How is your life? understanding the relative importance of life domains amongst older adults, and their associations with self-perceived COVID-19 impacts
AuthorChen, Gang; Olsen, Jan Abel
Methods - A cross-sectional survey was administrated to an online panel of the general public aged 65 years and older in Australia from 28 April to 26 May 2020. Life satisfaction was measured by the Personal Wellbeing Index (PWI, including both global life satisfaction and life domain satisfaction). A discrete choice experiment technique was used to elicit how respondents perceive the relative importance of six key life domains drawn from the PWI: standard of living, health, relationships, safety, community connectedness, and future security.
Results - A total of 1,056 respondents (53% female) with a mean (range) age of 73 (65–91) years old completed the survey. After controlling for a rich set of confounding factors, regardless of the choice of overall life satisfaction indicators, there were consistent findings that the strongest negative influence of COVID-19 on life domains and decrements on life satisfaction was for Personal Health, Personal Relationships and Standard of Living. The DCE data revealed that all six life domains were statistically significant in contributing to a better life, and there exists some preference heterogeneity between those who perceived no impact versus negative impacts from COVID-19.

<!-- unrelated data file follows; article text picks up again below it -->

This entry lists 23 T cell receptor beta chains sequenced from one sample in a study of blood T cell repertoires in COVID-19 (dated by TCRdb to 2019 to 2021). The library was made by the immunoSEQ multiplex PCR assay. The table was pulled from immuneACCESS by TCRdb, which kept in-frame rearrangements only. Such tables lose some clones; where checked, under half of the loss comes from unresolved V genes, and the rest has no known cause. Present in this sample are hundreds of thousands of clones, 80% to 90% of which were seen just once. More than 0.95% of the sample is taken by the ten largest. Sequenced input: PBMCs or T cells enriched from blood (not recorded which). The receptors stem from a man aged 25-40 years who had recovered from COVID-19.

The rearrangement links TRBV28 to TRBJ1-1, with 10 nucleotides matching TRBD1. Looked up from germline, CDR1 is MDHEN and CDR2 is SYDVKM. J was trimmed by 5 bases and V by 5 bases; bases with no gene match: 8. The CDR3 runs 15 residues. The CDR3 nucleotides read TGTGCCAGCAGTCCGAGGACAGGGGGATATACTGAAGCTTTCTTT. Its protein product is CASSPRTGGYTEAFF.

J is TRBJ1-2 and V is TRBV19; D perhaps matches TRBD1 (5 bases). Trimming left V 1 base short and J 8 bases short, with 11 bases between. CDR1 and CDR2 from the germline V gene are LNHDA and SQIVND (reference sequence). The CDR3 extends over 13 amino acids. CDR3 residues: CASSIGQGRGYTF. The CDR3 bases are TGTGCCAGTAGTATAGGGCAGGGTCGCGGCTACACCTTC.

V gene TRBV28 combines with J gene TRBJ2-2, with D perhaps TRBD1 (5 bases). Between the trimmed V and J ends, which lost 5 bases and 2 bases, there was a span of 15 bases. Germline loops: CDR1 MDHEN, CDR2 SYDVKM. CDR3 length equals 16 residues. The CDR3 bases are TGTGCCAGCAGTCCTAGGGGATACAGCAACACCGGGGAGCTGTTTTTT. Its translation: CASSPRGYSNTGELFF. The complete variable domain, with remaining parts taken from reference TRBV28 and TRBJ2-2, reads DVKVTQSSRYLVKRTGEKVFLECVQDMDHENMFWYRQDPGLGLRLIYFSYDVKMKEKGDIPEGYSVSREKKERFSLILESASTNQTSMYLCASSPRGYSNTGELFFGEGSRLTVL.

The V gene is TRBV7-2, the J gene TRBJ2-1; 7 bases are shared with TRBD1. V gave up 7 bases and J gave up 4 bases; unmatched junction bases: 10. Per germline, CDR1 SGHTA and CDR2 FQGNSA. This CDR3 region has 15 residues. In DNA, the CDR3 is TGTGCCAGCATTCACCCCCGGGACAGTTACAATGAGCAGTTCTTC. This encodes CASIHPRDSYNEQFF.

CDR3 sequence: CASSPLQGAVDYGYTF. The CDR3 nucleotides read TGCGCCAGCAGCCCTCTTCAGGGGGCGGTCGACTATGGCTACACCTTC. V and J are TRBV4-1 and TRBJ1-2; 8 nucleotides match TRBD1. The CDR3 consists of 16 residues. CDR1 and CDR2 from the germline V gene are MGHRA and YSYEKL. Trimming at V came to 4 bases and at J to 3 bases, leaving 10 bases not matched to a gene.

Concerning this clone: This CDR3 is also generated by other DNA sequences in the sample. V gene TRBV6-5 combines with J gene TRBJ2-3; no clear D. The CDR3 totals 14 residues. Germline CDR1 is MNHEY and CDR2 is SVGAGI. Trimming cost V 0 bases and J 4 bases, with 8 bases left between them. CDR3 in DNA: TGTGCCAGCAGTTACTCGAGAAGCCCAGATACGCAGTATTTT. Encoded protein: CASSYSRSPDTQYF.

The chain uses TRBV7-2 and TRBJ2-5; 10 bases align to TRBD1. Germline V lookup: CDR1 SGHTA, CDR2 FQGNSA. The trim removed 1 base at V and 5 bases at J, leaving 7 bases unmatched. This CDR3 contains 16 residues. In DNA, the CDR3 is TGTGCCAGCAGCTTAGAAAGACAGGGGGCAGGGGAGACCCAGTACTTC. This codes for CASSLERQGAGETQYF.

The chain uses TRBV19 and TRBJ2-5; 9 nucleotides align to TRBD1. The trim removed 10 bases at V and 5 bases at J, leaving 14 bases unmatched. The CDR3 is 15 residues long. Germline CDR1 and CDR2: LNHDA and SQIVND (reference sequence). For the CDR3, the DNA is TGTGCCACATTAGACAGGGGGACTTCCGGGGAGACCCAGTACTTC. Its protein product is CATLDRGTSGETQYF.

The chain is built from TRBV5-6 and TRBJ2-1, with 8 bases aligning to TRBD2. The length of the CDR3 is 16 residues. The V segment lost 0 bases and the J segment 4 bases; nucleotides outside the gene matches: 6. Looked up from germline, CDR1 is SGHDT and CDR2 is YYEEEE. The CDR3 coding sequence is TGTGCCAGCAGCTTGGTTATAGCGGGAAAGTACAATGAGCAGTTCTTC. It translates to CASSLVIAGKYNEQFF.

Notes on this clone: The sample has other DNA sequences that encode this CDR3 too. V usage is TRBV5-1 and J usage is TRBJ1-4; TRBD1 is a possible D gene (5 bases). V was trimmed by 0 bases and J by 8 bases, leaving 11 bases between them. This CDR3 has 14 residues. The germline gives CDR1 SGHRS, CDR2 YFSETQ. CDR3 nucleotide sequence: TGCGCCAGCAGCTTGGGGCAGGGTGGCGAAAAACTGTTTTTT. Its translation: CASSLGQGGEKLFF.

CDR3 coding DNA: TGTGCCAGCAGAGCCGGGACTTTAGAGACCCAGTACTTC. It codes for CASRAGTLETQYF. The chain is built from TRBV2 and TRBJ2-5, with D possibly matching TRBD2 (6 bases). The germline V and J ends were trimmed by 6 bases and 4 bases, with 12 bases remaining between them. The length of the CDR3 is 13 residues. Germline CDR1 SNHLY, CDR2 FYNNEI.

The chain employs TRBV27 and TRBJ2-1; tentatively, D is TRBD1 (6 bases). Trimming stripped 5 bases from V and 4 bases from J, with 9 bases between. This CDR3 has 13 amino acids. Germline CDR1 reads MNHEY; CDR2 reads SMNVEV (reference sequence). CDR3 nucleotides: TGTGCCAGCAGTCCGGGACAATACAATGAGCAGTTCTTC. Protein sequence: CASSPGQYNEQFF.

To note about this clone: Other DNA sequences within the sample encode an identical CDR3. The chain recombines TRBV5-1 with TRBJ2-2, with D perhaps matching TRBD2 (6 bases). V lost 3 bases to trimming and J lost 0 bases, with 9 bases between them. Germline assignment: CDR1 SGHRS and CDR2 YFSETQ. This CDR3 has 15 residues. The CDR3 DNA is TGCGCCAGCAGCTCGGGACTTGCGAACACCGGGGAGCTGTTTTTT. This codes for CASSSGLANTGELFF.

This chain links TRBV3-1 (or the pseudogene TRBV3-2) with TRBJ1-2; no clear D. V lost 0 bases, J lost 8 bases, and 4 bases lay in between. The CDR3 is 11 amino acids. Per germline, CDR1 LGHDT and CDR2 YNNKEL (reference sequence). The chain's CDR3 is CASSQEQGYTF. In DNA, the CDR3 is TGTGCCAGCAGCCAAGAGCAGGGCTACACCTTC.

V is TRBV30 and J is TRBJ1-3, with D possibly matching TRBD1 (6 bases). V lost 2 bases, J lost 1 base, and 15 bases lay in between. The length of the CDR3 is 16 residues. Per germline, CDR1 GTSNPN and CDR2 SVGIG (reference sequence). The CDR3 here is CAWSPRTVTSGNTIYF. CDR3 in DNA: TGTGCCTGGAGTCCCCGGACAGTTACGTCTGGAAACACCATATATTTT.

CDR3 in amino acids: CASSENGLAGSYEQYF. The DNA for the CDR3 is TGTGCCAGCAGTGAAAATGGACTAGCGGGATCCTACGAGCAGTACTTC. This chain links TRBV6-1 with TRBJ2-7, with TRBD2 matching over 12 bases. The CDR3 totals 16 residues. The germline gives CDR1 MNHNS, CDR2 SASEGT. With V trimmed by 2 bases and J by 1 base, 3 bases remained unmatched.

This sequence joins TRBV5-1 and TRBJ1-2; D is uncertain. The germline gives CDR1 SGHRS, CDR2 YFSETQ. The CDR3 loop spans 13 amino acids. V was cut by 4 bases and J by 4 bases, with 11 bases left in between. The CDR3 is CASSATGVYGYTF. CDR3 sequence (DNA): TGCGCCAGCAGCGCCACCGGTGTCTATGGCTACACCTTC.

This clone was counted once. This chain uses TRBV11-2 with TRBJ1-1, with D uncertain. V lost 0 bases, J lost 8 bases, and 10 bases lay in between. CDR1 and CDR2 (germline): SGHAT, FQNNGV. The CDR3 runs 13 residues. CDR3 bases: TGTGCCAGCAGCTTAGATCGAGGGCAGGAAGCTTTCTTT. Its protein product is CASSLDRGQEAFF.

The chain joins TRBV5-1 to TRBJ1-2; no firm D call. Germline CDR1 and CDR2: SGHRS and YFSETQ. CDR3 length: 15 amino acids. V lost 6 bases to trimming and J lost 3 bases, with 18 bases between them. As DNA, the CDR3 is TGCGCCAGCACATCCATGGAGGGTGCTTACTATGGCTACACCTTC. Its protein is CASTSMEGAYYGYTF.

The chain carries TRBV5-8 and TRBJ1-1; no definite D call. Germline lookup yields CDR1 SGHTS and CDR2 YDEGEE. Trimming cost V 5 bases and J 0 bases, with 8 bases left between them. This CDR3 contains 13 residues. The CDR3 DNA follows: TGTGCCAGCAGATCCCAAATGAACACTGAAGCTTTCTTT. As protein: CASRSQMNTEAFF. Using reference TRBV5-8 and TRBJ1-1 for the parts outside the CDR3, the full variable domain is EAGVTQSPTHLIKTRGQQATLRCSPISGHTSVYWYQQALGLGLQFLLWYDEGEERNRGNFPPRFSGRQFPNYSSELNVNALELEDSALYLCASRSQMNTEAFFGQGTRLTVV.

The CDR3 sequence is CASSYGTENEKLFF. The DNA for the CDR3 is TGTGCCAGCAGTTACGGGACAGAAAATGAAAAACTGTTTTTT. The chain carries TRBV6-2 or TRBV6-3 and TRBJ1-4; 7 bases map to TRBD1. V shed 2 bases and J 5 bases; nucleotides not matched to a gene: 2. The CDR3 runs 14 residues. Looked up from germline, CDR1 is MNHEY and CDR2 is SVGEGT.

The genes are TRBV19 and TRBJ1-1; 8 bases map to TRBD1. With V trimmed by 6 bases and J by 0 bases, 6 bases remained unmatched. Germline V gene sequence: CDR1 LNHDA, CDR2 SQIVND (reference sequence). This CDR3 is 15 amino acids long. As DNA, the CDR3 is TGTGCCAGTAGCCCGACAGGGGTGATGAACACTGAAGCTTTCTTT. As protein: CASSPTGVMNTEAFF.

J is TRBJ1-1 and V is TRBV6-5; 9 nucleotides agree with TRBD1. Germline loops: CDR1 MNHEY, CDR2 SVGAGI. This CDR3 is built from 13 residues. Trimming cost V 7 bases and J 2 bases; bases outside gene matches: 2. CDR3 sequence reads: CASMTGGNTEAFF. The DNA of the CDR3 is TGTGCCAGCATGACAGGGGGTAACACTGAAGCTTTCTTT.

Conclusions - From both revealed and stated preference data there was robust evidence that health, relationships, and standard of living represent the three most important life domains for older adults in Australia.